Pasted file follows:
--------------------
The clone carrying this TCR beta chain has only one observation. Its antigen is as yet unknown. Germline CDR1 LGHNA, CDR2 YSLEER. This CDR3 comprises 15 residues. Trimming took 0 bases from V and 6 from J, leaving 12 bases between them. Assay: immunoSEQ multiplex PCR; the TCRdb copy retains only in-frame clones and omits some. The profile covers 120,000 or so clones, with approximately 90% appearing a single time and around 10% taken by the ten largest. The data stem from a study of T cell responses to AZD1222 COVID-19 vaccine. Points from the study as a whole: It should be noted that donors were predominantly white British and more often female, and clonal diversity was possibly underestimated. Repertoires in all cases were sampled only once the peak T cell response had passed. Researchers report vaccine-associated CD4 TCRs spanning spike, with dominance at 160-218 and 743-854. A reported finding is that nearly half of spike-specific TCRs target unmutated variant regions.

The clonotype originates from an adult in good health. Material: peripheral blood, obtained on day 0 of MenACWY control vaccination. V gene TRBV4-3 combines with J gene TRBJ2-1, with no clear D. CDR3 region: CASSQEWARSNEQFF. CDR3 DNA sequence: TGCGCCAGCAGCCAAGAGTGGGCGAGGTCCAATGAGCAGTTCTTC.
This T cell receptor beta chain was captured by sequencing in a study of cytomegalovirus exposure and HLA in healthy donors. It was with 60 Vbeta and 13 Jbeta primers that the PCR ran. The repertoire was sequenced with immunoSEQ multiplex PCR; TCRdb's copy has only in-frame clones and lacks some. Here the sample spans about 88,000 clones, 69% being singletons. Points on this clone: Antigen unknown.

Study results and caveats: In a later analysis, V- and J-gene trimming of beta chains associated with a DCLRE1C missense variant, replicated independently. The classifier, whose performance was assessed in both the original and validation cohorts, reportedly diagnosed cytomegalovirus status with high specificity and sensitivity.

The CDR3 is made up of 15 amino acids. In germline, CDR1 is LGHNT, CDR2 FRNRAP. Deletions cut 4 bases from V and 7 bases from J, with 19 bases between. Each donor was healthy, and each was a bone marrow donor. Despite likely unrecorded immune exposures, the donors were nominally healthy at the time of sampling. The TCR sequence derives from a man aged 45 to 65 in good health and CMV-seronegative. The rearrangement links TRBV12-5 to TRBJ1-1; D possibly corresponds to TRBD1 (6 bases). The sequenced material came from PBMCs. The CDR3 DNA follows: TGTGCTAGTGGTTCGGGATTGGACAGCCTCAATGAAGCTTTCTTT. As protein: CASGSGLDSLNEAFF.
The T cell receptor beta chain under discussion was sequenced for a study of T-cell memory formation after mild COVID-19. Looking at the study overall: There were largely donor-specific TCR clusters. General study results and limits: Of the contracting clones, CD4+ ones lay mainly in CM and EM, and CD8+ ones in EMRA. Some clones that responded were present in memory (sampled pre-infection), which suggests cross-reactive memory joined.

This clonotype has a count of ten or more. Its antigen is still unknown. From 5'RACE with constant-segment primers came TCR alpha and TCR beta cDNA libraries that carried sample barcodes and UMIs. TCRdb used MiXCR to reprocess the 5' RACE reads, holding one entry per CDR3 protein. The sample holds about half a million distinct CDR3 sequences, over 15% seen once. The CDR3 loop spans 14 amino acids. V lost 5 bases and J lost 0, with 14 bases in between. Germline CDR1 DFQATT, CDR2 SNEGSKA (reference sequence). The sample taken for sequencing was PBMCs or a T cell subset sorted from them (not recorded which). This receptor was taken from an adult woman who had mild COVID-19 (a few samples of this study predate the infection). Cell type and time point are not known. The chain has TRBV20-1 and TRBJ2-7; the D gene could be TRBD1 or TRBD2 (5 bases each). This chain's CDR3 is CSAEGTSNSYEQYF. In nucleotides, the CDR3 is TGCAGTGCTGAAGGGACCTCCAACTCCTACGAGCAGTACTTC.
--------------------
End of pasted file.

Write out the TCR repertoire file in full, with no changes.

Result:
The clone carrying this TCR beta chain has only one observation. Its antigen is as yet unknown. Germline CDR1 LGHNA, CDR2 YSLEER. This CDR3 comprises 15 residues. Trimming took 0 bases from V and 6 from J, leaving 12 bases between them. Assay: immunoSEQ multiplex PCR; the TCRdb copy retains only in-frame clones and omits some. The profile covers 120,000 or so clones, with approximately 90% appearing a single time and around 10% taken by the ten largest. The data stem from a study of T cell responses to AZD1222 COVID-19 vaccine. Points from the study as a whole: It should be noted that donors were predominantly white British and more often female, and clonal diversity was possibly underestimated. Repertoires in all cases were sampled only once the peak T cell response had passed. Researchers report vaccine-associated CD4 TCRs spanning spike, with dominance at 160-218 and 743-854. A reported finding is that nearly half of spike-specific TCRs target unmutated variant regions.

The clonotype originates from an adult in good health. Material: peripheral blood, obtained on day 0 of MenACWY control vaccination. V gene TRBV4-3 combines with J gene TRBJ2-1, with no clear D. CDR3 region: CASSQEWARSNEQFF. CDR3 DNA sequence: TGCGCCAGCAGCCAAGAGTGGGCGAGGTCCAATGAGCAGTTCTTC.
This T cell receptor beta chain was captured by sequencing in a study of cytomegalovirus exposure and HLA in healthy donors. It was with 60 Vbeta and 13 Jbeta primers that the PCR ran. The repertoire was sequenced with immunoSEQ multiplex PCR; TCRdb's copy has only in-frame clones and lacks some. Here the sample spans about 88,000 clones, 69% being singletons. Points on this clone: Antigen unknown.

Study results and caveats: In a later analysis, V- and J-gene trimming of beta chains associated with a DCLRE1C missense variant, replicated independently. The classifier, whose performance was assessed in both the original and validation cohorts, reportedly diagnosed cytomegalovirus status with high specificity and sensitivity.

The CDR3 is made up of 15 amino acids. In germline, CDR1 is LGHNT, CDR2 FRNRAP. Deletions cut 4 bases from V and 7 bases from J, with 19 bases between. Each donor was healthy, and each was a bone marrow donor. Despite likely unrecorded immune exposures, the donors were nominally healthy at the time of sampling. The TCR sequence derives from a man aged 45 to 65 in good health and CMV-seronegative. The rearrangement links TRBV12-5 to TRBJ1-1; D possibly corresponds to TRBD1 (6 bases). The sequenced material came from PBMCs. The CDR3 DNA follows: TGTGCTAGTGGTTCGGGATTGGACAGCCTCAATGAAGCTTTCTTT. As protein: CASGSGLDSLNEAFF.
The T cell receptor beta chain under discussion was sequenced for a study of T-cell memory formation after mild COVID-19. Looking at the study overall: There were largely donor-specific TCR clusters. General study results and limits: Of the contracting clones, CD4+ ones lay mainly in CM and EM, and CD8+ ones in EMRA. Some clones that responded were present in memory (sampled pre-infection), which suggests cross-reactive memory joined.

This clonotype has a count of ten or more. Its antigen is still unknown. From 5'RACE with constant-segment primers came TCR alpha and TCR beta cDNA libraries that carried sample barcodes and UMIs. TCRdb used MiXCR to reprocess the 5' RACE reads, holding one entry per CDR3 protein. The sample holds about half a million distinct CDR3 sequences, over 15% seen once. The CDR3 loop spans 14 amino acids. V lost 5 bases and J lost 0, with 14 bases in between. Germline CDR1 DFQATT, CDR2 SNEGSKA (reference sequence). The sample taken for sequencing was PBMCs or a T cell subset sorted from them (not recorded which). This receptor was taken from an adult woman who had mild COVID-19 (a few samples of this study predate the infection). Cell type and time point are not known. The chain has TRBV20-1 and TRBJ2-7; the D gene could be TRBD1 or TRBD2 (5 bases each). This chain's CDR3 is CSAEGTSNSYEQYF. In nucleotides, the CDR3 is TGCAGTGCTGAAGGGACCTCCAACTCCTACGAGCAGTACTTC.